Jun 16, 2017 | By Alice Gividen
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Last week I was honoured to have been invited to co-host a seminar at the new denim branding show, ‘WHY’ by Kingpins with Kris Dumon (co-founder of WHY with Andrew Olah) about the ‘Past, Present and Future of Denim Branding’. We touched on the rich history of denim, legendary brands, current trends and groundbreaking technology of the future.
I have been designing for over 25 years, initially creating hand painted textiles for in-house print studios in New York and then evolving into graphics for Nautica. After seven years I moved back to the UK to start working for Levi’s. I eventually headed up the graphics division for Europe, the Middle East and Africa. After six years at Levi’s I moved onto Puma, heading up their worldwide graphics division. I now run my own studio (4th Avenue Graphics) where we are fortunate to work with some great brands such as Levi’s, Gap, True Religion, Triumph Motorcycles and many more.
While working at Levi’s my passion for denim branding was established. I was lucky enough to visit the Levi’s archive in San Francisco on many occasions to analyse their vintage pieces. I enthusiastically studied original vintage labeling and packaging so that I could then recreate the artworks for the reproduction of vintage garments for LVC.
Some of the historical elements that were covered during the ‘WHY’ presentation included:
One of the first banding elements on denim jeans was the copper rivet. Tailor, Jacob Davis and Levi Strauss partnered to obtain a patent for the first riveted work pants. On May 20th 1873, the modern jean was born. This copper rivet was stamped with the company’s initials and the patent date.
The pocket flasher
After consumers complained about the rivets on the back pockets scratching furniture and cowboy’s saddles, Levi’s made a move to hide them under the back spade pocket. In order to convey this to the consumer, the pocket flasher was added in 1936/37 with the iconic wording, ‘THE RIVETS ARE STILL THERE’.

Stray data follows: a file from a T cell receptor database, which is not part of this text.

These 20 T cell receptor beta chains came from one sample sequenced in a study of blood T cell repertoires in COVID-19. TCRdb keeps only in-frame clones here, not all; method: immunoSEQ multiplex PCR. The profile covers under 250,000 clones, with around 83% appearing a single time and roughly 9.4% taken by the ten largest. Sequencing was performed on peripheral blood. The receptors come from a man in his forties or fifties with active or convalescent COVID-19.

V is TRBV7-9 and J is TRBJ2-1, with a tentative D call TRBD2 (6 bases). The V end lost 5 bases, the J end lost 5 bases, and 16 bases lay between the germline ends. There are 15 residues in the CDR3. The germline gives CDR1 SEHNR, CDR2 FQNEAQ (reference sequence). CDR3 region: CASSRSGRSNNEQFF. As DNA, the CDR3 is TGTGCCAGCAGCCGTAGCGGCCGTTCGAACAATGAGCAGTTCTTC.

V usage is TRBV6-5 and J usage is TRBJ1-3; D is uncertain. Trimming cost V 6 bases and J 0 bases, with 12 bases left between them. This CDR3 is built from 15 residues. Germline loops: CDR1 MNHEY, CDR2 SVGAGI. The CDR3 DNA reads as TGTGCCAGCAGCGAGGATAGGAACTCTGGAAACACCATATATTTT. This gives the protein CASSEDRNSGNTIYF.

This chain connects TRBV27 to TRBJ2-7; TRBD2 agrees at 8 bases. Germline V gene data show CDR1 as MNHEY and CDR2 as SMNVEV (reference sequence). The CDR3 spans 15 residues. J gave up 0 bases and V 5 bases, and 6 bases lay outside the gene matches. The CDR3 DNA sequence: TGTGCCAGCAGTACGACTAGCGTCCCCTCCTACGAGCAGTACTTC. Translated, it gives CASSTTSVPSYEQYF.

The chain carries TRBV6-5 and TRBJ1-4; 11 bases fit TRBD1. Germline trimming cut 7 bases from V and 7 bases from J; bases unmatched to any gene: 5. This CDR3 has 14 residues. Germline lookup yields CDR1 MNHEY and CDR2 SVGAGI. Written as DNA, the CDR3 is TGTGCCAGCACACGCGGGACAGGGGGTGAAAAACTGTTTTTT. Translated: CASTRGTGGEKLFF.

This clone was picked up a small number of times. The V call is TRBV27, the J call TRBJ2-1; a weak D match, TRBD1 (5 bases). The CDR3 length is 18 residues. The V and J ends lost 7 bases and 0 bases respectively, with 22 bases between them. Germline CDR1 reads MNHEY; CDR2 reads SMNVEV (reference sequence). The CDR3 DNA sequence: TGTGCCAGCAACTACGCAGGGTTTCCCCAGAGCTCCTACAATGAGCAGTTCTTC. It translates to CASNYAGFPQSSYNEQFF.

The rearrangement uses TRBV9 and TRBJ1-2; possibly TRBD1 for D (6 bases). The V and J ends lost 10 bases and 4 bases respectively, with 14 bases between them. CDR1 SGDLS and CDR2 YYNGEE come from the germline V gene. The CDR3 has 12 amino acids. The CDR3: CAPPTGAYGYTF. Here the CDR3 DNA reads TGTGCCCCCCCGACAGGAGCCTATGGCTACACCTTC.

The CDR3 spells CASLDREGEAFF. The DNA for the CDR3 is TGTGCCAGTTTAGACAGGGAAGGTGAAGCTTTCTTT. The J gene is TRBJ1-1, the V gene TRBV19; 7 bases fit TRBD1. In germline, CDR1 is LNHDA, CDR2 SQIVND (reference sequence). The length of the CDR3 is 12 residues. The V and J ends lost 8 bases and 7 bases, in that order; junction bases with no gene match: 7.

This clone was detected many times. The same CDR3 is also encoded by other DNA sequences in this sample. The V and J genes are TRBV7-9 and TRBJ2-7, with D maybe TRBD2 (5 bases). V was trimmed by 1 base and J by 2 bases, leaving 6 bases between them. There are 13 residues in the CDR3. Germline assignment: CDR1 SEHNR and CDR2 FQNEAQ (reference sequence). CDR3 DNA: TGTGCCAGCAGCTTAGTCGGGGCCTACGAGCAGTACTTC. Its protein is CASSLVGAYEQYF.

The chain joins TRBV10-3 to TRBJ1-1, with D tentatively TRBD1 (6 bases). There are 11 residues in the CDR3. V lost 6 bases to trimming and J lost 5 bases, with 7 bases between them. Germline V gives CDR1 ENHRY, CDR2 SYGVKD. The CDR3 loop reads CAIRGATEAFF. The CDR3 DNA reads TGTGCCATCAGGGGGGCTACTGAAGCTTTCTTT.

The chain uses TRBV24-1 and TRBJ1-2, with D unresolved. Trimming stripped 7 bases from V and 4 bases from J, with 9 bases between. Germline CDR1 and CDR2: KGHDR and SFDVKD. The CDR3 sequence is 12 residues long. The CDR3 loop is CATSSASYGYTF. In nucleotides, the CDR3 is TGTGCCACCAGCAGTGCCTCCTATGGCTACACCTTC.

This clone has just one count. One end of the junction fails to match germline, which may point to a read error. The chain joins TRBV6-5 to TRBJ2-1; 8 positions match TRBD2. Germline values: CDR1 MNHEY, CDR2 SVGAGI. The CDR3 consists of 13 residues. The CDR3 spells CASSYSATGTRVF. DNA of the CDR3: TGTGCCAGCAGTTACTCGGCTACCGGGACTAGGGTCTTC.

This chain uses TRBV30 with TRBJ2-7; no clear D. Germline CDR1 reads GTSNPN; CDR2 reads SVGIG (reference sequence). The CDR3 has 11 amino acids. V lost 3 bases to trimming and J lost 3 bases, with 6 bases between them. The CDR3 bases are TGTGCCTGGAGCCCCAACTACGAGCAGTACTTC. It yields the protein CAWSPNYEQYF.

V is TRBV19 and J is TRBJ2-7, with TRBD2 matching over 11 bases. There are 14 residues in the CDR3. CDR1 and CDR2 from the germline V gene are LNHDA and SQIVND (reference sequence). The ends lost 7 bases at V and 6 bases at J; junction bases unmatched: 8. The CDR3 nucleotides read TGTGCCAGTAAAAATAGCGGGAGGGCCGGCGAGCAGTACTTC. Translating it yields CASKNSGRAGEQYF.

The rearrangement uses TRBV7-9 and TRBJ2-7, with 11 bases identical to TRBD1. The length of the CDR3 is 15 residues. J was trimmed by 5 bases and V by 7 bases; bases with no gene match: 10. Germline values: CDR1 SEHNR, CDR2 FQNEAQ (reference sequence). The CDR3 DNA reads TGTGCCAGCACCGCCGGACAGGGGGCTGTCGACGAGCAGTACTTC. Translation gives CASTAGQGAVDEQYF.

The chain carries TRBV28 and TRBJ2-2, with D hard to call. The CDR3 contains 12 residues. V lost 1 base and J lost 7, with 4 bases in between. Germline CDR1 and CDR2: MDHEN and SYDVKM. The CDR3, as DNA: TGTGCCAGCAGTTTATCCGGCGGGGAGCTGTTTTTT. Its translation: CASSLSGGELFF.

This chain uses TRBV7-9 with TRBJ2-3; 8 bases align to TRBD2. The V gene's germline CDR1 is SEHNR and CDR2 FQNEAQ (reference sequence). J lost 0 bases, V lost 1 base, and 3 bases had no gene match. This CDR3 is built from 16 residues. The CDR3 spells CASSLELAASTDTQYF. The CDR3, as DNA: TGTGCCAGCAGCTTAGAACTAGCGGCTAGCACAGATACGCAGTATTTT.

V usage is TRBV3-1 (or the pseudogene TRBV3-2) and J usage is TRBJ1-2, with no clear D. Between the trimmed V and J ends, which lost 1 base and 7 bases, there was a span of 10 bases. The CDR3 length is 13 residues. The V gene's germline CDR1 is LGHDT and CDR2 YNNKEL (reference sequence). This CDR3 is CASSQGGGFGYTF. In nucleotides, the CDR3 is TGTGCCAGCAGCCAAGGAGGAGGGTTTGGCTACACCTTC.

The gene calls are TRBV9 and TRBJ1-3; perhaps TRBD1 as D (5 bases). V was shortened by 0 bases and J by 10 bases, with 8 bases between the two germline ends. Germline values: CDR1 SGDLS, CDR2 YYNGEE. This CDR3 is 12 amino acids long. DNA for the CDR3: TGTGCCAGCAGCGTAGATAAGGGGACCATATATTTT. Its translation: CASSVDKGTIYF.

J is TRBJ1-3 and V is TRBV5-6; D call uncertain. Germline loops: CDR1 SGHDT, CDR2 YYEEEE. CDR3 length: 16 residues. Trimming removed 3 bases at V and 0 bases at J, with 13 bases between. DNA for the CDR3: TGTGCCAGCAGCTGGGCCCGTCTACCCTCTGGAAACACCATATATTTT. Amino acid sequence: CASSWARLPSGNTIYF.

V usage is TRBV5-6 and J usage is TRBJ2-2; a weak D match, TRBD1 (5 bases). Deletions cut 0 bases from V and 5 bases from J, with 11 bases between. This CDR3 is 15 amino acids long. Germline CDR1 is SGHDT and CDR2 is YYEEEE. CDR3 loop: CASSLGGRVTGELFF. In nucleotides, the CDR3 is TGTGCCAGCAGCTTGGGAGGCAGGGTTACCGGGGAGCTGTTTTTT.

In 1947, Wrangler provided their solution to the scratching problem and introduced the flat rivet.
The red tab
Back in the day, most jeans wear brands used similar back pocket (arcuate) stitching. This made it hard for the Levi’s sales team to identify their pants from other brands for market research purposes. In 1936 the famous red tab was created by sales manager, Chris Lucier, to help better identify Levi’s from the competition.
The leather patch was updated by Levi’s in 1886 to carry the brand’s, ‘two horse logo’. This was added because the company’s patent for the rivets was due to expire. This logo is one of the five oldest existing worldwide logos still in use today. It was created to illustrate and convey to the consumer how strong and hard wearing their pants were, even to the customers who could not read.
In 1936, Lee created the iconic, ‘hair-on-hide’ leather patch with their logo branded directly onto the cowhide.
During the Second World War the arcuate stitching was deemed to be non functional and purely decorative by the U.S. government. It was removed as part of wartime production regulations. As this branding was so important to Levi’s, for the duration of the war the arcuate was painted on the back pockets of the jeans but for LVC reproduction it was printed.
We do not know for sure where the design for the back pocket arcuate stitching comes from as the earthquake and fire of 1906 destroyed a lot of the company’s early documents. One theory that I heard about whilst at Levi’s, was that it represented the wings of an eagle. I love this romantic theory since the eagle was adopted as the national bird of the U.S. in 1782.
Lee introduced their own unique stitching in 1944, the Lazy ’S’ which resembles the shape of the famous ‘long horn’. Wrangler followed in 1947 with its two, ‘WW’ for Western Wear.
This is just a brief overview of a much greater story that is enriched as the years and eras go by but one thing is true, the heritage of denim and its branding may evolve, but the original work of the pioneer’s is as strong and hardwearing as the pair of jeans depicted on Levi’s famous 2 horse logo.
Enjoyed this guest blog? You can follow Nick on Instagram at 4thavenuegraphics and visit the website www.4th-avenue.com for a glimpse of his extensive denim knowledge and his knowledge of apparel branding.
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